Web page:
CH: Consumer Price Index

Mon Aug 07 02:15:00 CDT 2017

Consensus Actual Previous
M/M % change -0.3% -0.3% -0.1%
Y/Y % change 0.3% 0.3% 0.2%

Consumer prices posted their usual fall in July. A 0.3 percent monthly drop was in line with expectations and small enough to nudge the annual inflation rate a tick higher to 0.3 percent.

As is typical in July, a seasonal slide in the price of clothing and footwear (8.1 percent) had the most significant impact on the overall CPI and essentially accounted for its entire monthly decline. Elsewhere it was more mixed with a 1.0 percent rise in food and drink offsetting a 0.5 percent decrease in restaurants and hotels and an equivalent fall in home appliances and maintenance. Petrol was also down 1.0 percent.

The core CPI, which excludes fresh food and energy, matched the headline index implying a 0.1 percentage point rise in the annual underlying inflation rate to 0.3 percent. Prospects for further gains here have been boosted by the combination of a significantly weaker CHF and the rebound in oil prices. The SNB should be cautiously happy with recent developments but will still want to see the CHF lose further ground.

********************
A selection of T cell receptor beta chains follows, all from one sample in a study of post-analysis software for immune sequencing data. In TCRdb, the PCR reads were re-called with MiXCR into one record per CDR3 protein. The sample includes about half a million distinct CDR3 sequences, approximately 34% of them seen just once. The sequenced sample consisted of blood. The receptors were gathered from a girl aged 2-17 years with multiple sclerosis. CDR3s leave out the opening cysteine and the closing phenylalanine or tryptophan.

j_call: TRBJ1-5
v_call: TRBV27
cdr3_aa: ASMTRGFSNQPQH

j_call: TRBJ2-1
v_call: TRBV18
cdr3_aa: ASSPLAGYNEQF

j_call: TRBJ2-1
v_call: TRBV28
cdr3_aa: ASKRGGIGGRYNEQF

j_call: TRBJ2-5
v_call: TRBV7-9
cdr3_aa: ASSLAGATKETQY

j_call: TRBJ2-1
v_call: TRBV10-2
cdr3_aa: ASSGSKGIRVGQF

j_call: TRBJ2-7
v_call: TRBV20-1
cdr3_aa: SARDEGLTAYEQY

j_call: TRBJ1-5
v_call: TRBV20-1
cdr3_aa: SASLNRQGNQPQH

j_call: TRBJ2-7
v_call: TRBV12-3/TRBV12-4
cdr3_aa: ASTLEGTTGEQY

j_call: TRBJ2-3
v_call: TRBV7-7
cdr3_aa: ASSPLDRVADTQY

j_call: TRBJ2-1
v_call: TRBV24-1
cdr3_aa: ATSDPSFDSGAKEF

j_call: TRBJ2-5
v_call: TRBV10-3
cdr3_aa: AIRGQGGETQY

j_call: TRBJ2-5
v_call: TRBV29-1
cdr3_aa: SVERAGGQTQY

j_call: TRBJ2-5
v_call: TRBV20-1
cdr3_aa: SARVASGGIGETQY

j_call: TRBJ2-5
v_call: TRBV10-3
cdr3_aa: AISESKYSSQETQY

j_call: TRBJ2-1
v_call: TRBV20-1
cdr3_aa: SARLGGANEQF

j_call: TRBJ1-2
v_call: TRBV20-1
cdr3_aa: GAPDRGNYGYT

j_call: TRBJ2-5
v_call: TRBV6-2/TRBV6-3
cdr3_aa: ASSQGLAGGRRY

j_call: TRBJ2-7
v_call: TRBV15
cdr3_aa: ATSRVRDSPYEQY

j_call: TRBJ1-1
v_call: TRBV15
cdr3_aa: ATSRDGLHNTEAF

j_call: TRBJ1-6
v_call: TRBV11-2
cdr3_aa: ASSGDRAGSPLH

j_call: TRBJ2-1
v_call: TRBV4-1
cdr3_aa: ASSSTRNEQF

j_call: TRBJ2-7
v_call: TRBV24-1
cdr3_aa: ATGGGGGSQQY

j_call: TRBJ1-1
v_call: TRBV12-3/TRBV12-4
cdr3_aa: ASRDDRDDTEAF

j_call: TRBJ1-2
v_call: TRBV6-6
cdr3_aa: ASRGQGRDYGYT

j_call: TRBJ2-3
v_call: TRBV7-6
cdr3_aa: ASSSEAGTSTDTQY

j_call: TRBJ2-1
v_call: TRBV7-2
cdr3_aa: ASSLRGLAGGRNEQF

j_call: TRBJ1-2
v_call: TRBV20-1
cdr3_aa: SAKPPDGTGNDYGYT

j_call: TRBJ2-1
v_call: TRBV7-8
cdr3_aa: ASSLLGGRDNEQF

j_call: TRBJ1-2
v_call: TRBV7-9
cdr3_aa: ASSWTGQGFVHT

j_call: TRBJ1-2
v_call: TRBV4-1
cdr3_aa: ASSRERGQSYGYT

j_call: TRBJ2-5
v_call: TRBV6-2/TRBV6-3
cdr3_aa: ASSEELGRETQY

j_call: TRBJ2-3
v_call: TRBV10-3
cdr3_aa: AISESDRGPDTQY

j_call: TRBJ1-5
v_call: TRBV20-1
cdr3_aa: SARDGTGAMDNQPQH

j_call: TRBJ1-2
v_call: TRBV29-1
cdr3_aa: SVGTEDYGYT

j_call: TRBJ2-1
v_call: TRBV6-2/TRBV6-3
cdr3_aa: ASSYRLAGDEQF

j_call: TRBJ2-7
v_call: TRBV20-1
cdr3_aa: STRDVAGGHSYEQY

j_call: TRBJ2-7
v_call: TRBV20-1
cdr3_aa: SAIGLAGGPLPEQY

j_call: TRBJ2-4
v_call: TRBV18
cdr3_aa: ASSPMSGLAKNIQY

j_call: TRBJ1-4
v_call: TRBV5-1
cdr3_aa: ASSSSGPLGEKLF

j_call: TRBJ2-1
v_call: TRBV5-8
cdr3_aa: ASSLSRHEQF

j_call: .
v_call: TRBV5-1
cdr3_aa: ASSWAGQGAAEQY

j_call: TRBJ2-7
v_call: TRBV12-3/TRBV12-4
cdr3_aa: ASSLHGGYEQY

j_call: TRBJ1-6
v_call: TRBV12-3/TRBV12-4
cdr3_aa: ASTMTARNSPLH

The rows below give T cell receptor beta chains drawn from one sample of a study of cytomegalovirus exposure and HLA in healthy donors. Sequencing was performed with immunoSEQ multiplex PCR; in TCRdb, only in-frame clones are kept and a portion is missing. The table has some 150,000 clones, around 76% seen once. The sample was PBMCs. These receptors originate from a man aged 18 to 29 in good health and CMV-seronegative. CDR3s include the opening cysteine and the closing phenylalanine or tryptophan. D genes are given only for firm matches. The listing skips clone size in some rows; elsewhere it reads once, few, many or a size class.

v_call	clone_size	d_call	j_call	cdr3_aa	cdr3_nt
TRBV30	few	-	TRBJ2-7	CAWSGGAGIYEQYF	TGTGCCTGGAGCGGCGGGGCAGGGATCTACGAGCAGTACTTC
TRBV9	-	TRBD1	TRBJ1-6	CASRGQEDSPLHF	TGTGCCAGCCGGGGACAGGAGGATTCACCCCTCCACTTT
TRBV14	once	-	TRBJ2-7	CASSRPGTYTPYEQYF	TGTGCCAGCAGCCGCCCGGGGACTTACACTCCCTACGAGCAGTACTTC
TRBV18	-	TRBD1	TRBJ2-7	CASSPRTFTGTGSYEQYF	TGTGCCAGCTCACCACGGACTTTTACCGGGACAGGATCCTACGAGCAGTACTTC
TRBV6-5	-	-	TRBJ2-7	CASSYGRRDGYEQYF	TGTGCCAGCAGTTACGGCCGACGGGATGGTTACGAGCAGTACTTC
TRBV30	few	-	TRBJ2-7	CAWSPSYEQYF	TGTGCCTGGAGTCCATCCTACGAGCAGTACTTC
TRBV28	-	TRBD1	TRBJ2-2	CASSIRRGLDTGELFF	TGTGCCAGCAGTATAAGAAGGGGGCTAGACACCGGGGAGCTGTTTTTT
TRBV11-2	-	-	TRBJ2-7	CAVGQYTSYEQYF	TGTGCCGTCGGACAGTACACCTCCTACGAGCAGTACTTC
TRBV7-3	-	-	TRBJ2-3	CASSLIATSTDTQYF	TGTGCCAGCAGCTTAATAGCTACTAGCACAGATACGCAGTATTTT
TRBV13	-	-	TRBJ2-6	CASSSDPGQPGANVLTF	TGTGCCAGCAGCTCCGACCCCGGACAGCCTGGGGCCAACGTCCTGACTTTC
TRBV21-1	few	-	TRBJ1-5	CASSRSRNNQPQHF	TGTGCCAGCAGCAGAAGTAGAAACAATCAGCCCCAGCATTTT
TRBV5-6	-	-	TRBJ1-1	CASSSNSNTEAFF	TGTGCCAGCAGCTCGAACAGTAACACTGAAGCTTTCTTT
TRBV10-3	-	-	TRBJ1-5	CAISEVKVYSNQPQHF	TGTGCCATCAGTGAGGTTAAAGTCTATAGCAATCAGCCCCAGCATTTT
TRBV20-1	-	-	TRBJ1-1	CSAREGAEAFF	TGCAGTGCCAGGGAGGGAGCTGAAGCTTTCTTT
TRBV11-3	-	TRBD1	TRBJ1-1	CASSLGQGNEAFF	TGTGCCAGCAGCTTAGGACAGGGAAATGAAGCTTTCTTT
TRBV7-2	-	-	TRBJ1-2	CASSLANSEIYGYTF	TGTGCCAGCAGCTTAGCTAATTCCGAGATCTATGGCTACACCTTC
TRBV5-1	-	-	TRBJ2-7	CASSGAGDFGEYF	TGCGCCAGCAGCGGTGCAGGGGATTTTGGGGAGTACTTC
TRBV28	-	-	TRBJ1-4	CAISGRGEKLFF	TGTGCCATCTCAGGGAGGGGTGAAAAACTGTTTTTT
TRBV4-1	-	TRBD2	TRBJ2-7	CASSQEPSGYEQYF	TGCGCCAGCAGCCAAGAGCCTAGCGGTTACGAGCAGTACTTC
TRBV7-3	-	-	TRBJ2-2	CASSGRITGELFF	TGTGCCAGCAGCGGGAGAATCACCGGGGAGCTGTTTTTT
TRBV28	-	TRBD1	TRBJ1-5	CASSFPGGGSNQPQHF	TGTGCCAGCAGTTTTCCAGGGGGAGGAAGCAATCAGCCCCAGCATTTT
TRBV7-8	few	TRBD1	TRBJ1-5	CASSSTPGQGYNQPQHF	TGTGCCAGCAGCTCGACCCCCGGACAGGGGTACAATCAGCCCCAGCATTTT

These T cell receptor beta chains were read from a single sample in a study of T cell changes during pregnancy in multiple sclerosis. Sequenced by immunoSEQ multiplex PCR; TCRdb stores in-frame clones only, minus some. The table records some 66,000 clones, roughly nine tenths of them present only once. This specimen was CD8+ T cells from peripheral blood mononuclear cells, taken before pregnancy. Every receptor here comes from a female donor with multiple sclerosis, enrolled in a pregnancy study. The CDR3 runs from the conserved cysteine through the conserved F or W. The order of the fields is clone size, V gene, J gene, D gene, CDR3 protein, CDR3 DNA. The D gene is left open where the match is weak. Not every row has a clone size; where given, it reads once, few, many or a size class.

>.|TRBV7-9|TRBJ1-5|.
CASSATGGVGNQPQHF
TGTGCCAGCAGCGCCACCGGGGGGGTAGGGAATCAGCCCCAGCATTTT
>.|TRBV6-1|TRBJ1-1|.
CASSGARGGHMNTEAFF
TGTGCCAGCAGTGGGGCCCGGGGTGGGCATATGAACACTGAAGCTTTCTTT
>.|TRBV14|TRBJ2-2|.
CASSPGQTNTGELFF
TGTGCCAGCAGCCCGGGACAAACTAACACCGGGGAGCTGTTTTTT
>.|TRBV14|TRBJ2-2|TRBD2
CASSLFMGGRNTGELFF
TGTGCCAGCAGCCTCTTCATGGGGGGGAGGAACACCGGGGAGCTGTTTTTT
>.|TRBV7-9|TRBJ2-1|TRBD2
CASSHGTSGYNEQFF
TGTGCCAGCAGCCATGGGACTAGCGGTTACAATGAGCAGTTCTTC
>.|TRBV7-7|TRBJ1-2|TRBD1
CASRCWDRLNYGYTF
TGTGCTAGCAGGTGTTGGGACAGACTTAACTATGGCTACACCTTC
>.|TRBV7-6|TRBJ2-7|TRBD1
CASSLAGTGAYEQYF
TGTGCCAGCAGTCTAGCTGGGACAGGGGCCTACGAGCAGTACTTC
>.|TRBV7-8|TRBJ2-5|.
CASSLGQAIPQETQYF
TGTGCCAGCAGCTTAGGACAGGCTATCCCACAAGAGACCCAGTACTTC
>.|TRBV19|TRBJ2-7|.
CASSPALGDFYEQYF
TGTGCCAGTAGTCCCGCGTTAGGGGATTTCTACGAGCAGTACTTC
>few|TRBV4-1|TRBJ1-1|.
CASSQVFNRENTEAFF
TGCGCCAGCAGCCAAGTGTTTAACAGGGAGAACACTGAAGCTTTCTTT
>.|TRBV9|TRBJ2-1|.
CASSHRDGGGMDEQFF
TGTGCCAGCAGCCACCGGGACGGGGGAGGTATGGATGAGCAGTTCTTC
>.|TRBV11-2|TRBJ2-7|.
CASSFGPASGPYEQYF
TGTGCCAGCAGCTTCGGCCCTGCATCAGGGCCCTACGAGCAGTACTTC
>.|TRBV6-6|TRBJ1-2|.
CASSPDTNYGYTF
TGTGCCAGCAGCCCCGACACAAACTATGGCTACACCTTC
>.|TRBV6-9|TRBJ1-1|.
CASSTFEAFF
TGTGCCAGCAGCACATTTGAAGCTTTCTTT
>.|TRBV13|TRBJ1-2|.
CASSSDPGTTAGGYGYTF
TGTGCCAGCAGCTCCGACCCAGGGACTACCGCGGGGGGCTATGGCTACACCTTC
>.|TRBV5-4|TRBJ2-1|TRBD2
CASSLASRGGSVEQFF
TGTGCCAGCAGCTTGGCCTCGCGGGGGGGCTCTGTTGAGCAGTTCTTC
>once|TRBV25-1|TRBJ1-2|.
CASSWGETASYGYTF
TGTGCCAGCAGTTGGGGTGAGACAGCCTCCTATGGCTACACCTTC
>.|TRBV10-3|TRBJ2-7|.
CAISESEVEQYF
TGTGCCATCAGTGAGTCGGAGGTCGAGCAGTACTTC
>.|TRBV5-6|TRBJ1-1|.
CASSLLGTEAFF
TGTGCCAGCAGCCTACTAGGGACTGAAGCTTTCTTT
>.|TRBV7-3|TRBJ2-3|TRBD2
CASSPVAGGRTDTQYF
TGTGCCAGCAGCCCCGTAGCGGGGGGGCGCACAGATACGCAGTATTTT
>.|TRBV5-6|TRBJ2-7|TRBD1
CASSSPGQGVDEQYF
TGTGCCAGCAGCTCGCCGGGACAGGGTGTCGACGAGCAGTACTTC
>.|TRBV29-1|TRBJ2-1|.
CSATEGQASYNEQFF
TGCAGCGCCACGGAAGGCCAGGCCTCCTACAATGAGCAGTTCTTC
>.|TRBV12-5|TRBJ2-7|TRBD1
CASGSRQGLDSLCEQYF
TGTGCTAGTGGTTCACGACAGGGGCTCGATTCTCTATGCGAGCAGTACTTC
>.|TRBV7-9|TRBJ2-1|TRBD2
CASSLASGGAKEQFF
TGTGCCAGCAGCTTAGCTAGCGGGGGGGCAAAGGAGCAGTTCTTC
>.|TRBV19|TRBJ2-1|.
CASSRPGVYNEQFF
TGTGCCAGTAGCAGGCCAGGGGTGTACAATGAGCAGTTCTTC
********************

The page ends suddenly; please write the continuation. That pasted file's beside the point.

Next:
The consumer price index (CPI) is an average measure of the level of the prices of goods and services bought for the purpose of consumption by Swiss households. Monthly and annual changes in the CPI provide widely used measures of inflation. The policy target measure for the Swiss National Bank (SNB), the annual CPI rate can be distorted by swings in prices amongst the more volatile subsectors and the CPI excluding fresh food and energy is used as a better guide to underlying short-term trends. Although not a member of the Eurozone, a harmonized index of consumer prices (HICP), measured according to Eurostat's procedures, is also published alongside the CPI.

The consumer price index is the most widely followed indicator of inflation. An investor who understands how inflation influences the markets will benefit over those investors that do not understand the impact. Inflation is an increase in the overall prices of goods and services. The relationship between inflation and interest rates is the key to understanding how indicators such as the CPI influence the markets- and your investments. Inflation (along with various risks) basically explains how interest rates are set on everything from loans to notes and bonds. As the rate of inflation changes and as expectations on inflation change, the markets adjust interest rates. The effect ripples across stocks, bonds, commodities, and your portfolio, often in a dramatic fashion. By tracking inflation, whether high or low, rising or falling, investors can anticipate how different types of investments will perform. Over the long run, the bond market will rally (fall) when increases in the CPI are small (large). The equity market rallies with the bond market because low inflation promises low interest rates and is good for profits.